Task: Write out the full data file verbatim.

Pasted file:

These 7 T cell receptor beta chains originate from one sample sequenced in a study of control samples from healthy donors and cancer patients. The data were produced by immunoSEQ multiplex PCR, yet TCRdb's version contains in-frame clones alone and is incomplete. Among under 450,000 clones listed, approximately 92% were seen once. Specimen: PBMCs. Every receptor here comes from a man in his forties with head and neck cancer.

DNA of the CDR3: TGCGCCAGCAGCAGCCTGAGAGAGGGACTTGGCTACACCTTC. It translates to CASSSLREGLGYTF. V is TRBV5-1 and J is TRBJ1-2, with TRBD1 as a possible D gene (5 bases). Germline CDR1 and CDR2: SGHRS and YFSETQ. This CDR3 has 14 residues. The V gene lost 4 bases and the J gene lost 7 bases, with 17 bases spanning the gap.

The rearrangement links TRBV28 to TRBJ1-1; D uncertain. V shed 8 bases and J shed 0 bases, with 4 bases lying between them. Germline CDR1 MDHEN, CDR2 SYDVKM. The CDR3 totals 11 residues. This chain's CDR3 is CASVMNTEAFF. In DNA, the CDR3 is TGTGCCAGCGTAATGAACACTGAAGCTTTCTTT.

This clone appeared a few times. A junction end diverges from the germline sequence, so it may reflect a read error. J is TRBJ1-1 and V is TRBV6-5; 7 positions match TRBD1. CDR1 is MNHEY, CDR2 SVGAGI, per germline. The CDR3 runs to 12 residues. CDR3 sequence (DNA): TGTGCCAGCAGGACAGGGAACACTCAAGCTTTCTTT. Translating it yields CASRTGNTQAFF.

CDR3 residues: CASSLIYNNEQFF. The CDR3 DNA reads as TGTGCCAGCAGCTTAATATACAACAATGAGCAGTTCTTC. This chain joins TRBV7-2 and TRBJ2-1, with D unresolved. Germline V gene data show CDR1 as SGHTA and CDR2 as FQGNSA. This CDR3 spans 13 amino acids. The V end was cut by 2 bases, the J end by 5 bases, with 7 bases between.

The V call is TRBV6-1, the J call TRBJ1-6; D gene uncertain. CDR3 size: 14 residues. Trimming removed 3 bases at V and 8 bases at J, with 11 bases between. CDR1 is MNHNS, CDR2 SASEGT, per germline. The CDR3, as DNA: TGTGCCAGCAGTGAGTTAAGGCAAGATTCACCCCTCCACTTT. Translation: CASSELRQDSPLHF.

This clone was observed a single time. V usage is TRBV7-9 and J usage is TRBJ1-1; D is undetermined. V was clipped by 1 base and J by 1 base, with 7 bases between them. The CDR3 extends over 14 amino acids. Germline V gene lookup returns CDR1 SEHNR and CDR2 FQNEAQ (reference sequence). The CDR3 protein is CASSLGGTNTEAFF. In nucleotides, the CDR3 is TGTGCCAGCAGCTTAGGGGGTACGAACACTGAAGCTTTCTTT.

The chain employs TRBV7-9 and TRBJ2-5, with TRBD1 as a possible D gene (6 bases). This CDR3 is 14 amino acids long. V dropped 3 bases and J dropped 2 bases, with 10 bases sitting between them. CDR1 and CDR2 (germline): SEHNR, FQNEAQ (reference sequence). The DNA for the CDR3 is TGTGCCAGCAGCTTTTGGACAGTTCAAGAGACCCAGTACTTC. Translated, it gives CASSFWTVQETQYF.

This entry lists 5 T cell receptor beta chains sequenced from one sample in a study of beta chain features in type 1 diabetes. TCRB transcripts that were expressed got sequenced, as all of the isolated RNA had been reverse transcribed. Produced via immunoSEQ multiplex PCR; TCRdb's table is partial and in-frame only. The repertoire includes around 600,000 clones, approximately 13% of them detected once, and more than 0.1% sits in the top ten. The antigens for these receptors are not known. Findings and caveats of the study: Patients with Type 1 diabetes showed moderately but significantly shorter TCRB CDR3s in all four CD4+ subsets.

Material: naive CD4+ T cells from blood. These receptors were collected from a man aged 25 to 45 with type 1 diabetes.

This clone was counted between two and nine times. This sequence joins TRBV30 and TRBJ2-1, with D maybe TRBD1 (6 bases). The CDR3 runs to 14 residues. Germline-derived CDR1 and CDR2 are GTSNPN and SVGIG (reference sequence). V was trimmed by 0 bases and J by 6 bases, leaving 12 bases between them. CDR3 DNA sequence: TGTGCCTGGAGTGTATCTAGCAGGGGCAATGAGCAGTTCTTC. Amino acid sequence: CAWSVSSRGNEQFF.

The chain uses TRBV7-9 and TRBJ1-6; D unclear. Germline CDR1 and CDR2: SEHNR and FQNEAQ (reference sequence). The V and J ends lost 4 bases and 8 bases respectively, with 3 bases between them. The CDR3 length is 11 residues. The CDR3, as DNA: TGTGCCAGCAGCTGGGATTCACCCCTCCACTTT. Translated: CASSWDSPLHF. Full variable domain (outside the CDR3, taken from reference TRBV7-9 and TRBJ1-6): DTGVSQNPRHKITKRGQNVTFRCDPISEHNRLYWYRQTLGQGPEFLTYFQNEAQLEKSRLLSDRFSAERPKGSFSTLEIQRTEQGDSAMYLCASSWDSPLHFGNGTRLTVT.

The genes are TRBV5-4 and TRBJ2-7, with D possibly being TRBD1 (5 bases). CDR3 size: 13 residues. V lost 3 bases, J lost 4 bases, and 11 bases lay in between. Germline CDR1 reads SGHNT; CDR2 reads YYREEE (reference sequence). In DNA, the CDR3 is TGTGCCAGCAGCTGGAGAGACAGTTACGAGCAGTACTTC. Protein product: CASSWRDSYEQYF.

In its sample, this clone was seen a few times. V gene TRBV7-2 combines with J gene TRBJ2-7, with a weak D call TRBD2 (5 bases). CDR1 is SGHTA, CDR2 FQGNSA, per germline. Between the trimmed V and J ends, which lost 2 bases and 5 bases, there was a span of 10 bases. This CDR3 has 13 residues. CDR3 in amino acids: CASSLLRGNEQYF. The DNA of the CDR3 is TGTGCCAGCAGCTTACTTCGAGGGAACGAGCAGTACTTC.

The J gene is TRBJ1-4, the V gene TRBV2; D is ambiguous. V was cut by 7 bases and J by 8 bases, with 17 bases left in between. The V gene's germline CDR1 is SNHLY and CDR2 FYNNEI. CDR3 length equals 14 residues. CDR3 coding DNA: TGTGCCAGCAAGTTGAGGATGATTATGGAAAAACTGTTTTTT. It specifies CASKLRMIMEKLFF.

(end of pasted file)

These 7 T cell receptor beta chains originate from one sample sequenced in a study of control samples from healthy donors and cancer patients. The data were produced by immunoSEQ multiplex PCR, yet TCRdb's version contains in-frame clones alone and is incomplete. Among under 450,000 clones listed, approximately 92% were seen once. Specimen: PBMCs. Every receptor here comes from a man in his forties with head and neck cancer.

DNA of the CDR3: TGCGCCAGCAGCAGCCTGAGAGAGGGACTTGGCTACACCTTC. It translates to CASSSLREGLGYTF. V is TRBV5-1 and J is TRBJ1-2, with TRBD1 as a possible D gene (5 bases). Germline CDR1 and CDR2: SGHRS and YFSETQ. This CDR3 has 14 residues. The V gene lost 4 bases and the J gene lost 7 bases, with 17 bases spanning the gap.

The rearrangement links TRBV28 to TRBJ1-1; D uncertain. V shed 8 bases and J shed 0 bases, with 4 bases lying between them. Germline CDR1 MDHEN, CDR2 SYDVKM. The CDR3 totals 11 residues. This chain's CDR3 is CASVMNTEAFF. In DNA, the CDR3 is TGTGCCAGCGTAATGAACACTGAAGCTTTCTTT.

This clone appeared a few times. A junction end diverges from the germline sequence, so it may reflect a read error. J is TRBJ1-1 and V is TRBV6-5; 7 positions match TRBD1. CDR1 is MNHEY, CDR2 SVGAGI, per germline. The CDR3 runs to 12 residues. CDR3 sequence (DNA): TGTGCCAGCAGGACAGGGAACACTCAAGCTTTCTTT. Translating it yields CASRTGNTQAFF.

CDR3 residues: CASSLIYNNEQFF. The CDR3 DNA reads as TGTGCCAGCAGCTTAATATACAACAATGAGCAGTTCTTC. This chain joins TRBV7-2 and TRBJ2-1, with D unresolved. Germline V gene data show CDR1 as SGHTA and CDR2 as FQGNSA. This CDR3 spans 13 amino acids. The V end was cut by 2 bases, the J end by 5 bases, with 7 bases between.

The V call is TRBV6-1, the J call TRBJ1-6; D gene uncertain. CDR3 size: 14 residues. Trimming removed 3 bases at V and 8 bases at J, with 11 bases between. CDR1 is MNHNS, CDR2 SASEGT, per germline. The CDR3, as DNA: TGTGCCAGCAGTGAGTTAAGGCAAGATTCACCCCTCCACTTT. Translation: CASSELRQDSPLHF.

This clone was observed a single time. V usage is TRBV7-9 and J usage is TRBJ1-1; D is undetermined. V was clipped by 1 base and J by 1 base, with 7 bases between them. The CDR3 extends over 14 amino acids. Germline V gene lookup returns CDR1 SEHNR and CDR2 FQNEAQ (reference sequence). The CDR3 protein is CASSLGGTNTEAFF. In nucleotides, the CDR3 is TGTGCCAGCAGCTTAGGGGGTACGAACACTGAAGCTTTCTTT.

The chain employs TRBV7-9 and TRBJ2-5, with TRBD1 as a possible D gene (6 bases). This CDR3 is 14 amino acids long. V dropped 3 bases and J dropped 2 bases, with 10 bases sitting between them. CDR1 and CDR2 (germline): SEHNR, FQNEAQ (reference sequence). The DNA for the CDR3 is TGTGCCAGCAGCTTTTGGACAGTTCAAGAGACCCAGTACTTC. Translated, it gives CASSFWTVQETQYF.

This entry lists 5 T cell receptor beta chains sequenced from one sample in a study of beta chain features in type 1 diabetes. TCRB transcripts that were expressed got sequenced, as all of the isolated RNA had been reverse transcribed. Produced via immunoSEQ multiplex PCR; TCRdb's table is partial and in-frame only. The repertoire includes around 600,000 clones, approximately 13% of them detected once, and more than 0.1% sits in the top ten. The antigens for these receptors are not known. Findings and caveats of the study: Patients with Type 1 diabetes showed moderately but significantly shorter TCRB CDR3s in all four CD4+ subsets.

Material: naive CD4+ T cells from blood. These receptors were collected from a man aged 25 to 45 with type 1 diabetes.

This clone was counted between two and nine times. This sequence joins TRBV30 and TRBJ2-1, with D maybe TRBD1 (6 bases). The CDR3 runs to 14 residues. Germline-derived CDR1 and CDR2 are GTSNPN and SVGIG (reference sequence). V was trimmed by 0 bases and J by 6 bases, leaving 12 bases between them. CDR3 DNA sequence: TGTGCCTGGAGTGTATCTAGCAGGGGCAATGAGCAGTTCTTC. Amino acid sequence: CAWSVSSRGNEQFF.

The chain uses TRBV7-9 and TRBJ1-6; D unclear. Germline CDR1 and CDR2: SEHNR and FQNEAQ (reference sequence). The V and J ends lost 4 bases and 8 bases respectively, with 3 bases between them. The CDR3 length is 11 residues. The CDR3, as DNA: TGTGCCAGCAGCTGGGATTCACCCCTCCACTTT. Translated: CASSWDSPLHF. Full variable domain (outside the CDR3, taken from reference TRBV7-9 and TRBJ1-6): DTGVSQNPRHKITKRGQNVTFRCDPISEHNRLYWYRQTLGQGPEFLTYFQNEAQLEKSRLLSDRFSAERPKGSFSTLEIQRTEQGDSAMYLCASSWDSPLHFGNGTRLTVT.

The genes are TRBV5-4 and TRBJ2-7, with D possibly being TRBD1 (5 bases). CDR3 size: 13 residues. V lost 3 bases, J lost 4 bases, and 11 bases lay in between. Germline CDR1 reads SGHNT; CDR2 reads YYREEE (reference sequence). In DNA, the CDR3 is TGTGCCAGCAGCTGGAGAGACAGTTACGAGCAGTACTTC. Protein product: CASSWRDSYEQYF.

In its sample, this clone was seen a few times. V gene TRBV7-2 combines with J gene TRBJ2-7, with a weak D call TRBD2 (5 bases). CDR1 is SGHTA, CDR2 FQGNSA, per germline. Between the trimmed V and J ends, which lost 2 bases and 5 bases, there was a span of 10 bases. This CDR3 has 13 residues. CDR3 in amino acids: CASSLLRGNEQYF. The DNA of the CDR3 is TGTGCCAGCAGCTTACTTCGAGGGAACGAGCAGTACTTC.

The J gene is TRBJ1-4, the V gene TRBV2; D is ambiguous. V was cut by 7 bases and J by 8 bases, with 17 bases left in between. The V gene's germline CDR1 is SNHLY and CDR2 FYNNEI. CDR3 length equals 14 residues. CDR3 coding DNA: TGTGCCAGCAAGTTGAGGATGATTATGGAAAAACTGTTTTTT. It specifies CASKLRMIMEKLFF.